Wednesday, January 28, 2009

Women and Children First

The protocol for evacuation was established during the sinking of HMS Birkenhead, and is also known as The Birkenhead Drill.

The Birkenhead's example is perhaps the most extreme example of the practice. Even after the women and children had been put on the lifeboats, the men were ordered to stand fast while the ship sank for fear that they would overwhelm the boats. They did so almost to a man.

Rudyard Kipling wrote a poem about it. I pretty much despise poetry, but this is quite moving:

To take your chance in the thick of a rush, with firing all about,
Is nothing so bad when you've cover to 'and, an' leave an' likin' to shout;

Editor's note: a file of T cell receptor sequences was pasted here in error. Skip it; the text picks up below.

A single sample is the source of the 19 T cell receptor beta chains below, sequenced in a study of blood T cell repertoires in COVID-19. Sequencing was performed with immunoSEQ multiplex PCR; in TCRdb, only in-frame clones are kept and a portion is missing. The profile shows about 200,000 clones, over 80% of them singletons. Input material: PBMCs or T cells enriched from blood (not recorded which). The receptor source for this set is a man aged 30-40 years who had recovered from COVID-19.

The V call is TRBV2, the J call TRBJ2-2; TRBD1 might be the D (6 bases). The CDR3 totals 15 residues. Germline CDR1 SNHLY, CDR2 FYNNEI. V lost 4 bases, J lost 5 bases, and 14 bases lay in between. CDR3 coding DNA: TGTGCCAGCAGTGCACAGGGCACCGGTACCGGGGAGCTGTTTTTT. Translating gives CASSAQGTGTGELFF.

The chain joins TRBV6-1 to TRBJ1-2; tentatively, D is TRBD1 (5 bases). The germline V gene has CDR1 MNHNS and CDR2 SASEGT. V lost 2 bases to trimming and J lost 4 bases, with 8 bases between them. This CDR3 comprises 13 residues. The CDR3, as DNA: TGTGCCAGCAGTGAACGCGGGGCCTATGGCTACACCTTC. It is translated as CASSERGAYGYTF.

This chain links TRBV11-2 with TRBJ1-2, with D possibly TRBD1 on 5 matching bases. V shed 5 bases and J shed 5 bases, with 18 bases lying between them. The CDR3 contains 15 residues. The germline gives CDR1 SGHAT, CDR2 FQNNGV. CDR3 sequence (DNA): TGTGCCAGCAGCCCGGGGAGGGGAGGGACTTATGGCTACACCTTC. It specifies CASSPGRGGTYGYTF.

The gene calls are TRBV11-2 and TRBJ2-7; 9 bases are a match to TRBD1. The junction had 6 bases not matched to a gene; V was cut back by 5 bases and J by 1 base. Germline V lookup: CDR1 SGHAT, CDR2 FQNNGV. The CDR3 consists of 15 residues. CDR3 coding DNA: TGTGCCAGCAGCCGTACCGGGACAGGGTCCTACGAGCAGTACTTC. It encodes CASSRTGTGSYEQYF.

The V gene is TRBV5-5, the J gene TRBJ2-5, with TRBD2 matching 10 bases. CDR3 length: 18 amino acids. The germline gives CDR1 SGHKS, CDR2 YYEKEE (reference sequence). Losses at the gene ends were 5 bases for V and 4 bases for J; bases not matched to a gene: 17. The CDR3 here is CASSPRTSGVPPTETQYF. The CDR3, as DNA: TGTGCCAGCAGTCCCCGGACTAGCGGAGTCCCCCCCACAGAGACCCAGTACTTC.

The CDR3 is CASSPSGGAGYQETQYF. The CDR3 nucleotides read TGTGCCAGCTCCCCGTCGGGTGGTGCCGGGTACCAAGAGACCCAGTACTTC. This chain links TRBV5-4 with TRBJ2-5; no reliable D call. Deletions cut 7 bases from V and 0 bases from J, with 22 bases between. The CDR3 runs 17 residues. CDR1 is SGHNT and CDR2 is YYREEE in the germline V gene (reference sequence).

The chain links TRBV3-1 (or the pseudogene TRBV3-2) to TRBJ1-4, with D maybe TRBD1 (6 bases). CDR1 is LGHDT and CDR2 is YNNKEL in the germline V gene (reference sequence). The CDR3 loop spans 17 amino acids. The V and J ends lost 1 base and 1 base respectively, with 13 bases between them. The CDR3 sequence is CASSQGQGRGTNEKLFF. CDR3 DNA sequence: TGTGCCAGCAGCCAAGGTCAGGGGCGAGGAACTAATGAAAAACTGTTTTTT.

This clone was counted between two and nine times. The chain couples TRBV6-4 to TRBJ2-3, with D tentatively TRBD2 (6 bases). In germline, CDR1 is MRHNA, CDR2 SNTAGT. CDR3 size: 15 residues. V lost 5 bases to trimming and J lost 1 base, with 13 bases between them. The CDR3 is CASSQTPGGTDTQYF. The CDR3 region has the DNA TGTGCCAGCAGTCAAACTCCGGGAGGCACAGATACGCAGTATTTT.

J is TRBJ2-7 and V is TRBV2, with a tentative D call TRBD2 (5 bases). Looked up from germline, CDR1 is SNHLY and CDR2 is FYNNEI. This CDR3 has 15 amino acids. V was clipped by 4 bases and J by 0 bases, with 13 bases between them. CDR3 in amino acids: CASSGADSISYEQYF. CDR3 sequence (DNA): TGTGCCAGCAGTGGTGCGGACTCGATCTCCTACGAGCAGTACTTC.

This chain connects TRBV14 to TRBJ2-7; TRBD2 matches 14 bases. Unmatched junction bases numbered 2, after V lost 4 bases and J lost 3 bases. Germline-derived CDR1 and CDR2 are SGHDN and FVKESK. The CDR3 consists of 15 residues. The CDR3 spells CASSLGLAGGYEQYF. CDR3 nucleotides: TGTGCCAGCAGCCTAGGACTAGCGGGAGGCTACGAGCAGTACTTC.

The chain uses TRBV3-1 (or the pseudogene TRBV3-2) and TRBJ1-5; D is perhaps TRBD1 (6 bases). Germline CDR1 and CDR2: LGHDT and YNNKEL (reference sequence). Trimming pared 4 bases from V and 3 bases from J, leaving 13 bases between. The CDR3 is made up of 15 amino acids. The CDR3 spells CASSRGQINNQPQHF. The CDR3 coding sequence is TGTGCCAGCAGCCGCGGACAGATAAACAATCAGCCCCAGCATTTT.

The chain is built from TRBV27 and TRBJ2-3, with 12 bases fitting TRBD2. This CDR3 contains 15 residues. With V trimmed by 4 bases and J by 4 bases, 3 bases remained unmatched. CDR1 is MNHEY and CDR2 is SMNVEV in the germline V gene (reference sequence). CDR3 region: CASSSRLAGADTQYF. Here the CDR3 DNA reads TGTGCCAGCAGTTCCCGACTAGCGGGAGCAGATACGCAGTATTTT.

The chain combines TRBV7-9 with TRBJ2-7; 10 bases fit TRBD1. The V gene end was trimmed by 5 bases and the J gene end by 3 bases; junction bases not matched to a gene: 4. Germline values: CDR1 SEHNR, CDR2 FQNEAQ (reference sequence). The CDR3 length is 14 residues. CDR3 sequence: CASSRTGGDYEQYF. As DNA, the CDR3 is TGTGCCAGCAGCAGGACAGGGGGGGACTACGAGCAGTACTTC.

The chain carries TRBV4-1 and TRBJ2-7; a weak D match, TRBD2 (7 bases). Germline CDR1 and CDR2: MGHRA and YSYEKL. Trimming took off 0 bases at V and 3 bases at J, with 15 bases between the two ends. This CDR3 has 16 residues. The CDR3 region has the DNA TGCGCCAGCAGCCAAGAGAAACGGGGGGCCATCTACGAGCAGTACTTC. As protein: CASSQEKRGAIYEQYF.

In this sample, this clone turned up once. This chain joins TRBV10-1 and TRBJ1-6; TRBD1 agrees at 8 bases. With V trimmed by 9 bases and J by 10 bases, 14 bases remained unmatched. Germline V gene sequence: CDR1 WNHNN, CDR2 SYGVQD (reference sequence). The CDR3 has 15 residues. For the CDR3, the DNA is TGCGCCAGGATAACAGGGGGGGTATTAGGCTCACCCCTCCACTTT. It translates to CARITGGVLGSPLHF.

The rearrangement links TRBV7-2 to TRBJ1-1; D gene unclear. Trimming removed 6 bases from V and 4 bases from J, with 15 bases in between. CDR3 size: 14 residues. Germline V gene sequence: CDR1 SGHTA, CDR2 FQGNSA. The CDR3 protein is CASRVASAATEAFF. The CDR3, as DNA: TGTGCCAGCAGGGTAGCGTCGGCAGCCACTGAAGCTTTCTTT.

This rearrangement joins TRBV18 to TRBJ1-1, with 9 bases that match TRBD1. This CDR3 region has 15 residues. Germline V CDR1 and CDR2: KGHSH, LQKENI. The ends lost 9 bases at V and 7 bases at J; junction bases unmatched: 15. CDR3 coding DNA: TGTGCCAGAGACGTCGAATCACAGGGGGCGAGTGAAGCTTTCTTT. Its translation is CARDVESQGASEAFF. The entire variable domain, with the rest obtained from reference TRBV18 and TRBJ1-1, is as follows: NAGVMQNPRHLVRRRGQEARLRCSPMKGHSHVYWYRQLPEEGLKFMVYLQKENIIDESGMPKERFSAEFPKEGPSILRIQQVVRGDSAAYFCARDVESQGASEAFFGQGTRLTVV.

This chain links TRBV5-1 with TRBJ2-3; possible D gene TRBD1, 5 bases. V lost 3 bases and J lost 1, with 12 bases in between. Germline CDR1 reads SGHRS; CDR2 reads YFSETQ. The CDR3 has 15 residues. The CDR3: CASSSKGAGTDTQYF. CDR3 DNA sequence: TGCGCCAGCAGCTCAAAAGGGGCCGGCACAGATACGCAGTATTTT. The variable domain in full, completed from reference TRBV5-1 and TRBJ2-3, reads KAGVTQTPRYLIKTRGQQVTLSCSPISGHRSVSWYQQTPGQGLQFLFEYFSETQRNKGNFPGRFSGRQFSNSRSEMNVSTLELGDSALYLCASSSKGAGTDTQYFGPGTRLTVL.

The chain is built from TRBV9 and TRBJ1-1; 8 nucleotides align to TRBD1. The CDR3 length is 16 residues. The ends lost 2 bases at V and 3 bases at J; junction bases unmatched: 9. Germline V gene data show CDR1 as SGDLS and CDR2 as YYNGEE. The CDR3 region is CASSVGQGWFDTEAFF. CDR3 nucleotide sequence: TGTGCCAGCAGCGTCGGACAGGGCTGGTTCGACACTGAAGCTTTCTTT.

But to stand an' be still to the Birken'ead drill is a damn tough bullet to chew,
An' they done it, the Jollies -- 'Er Majesty's Jollies -- soldier an' sailor too!
Their work was done when it 'adn't begun; they was younger nor me an' you;
Their choice it was plain between drownin' in 'eaps an' bein' mopped by the screw,
So they stood an' was still to the Birken'ead drill, soldier an' sailor too


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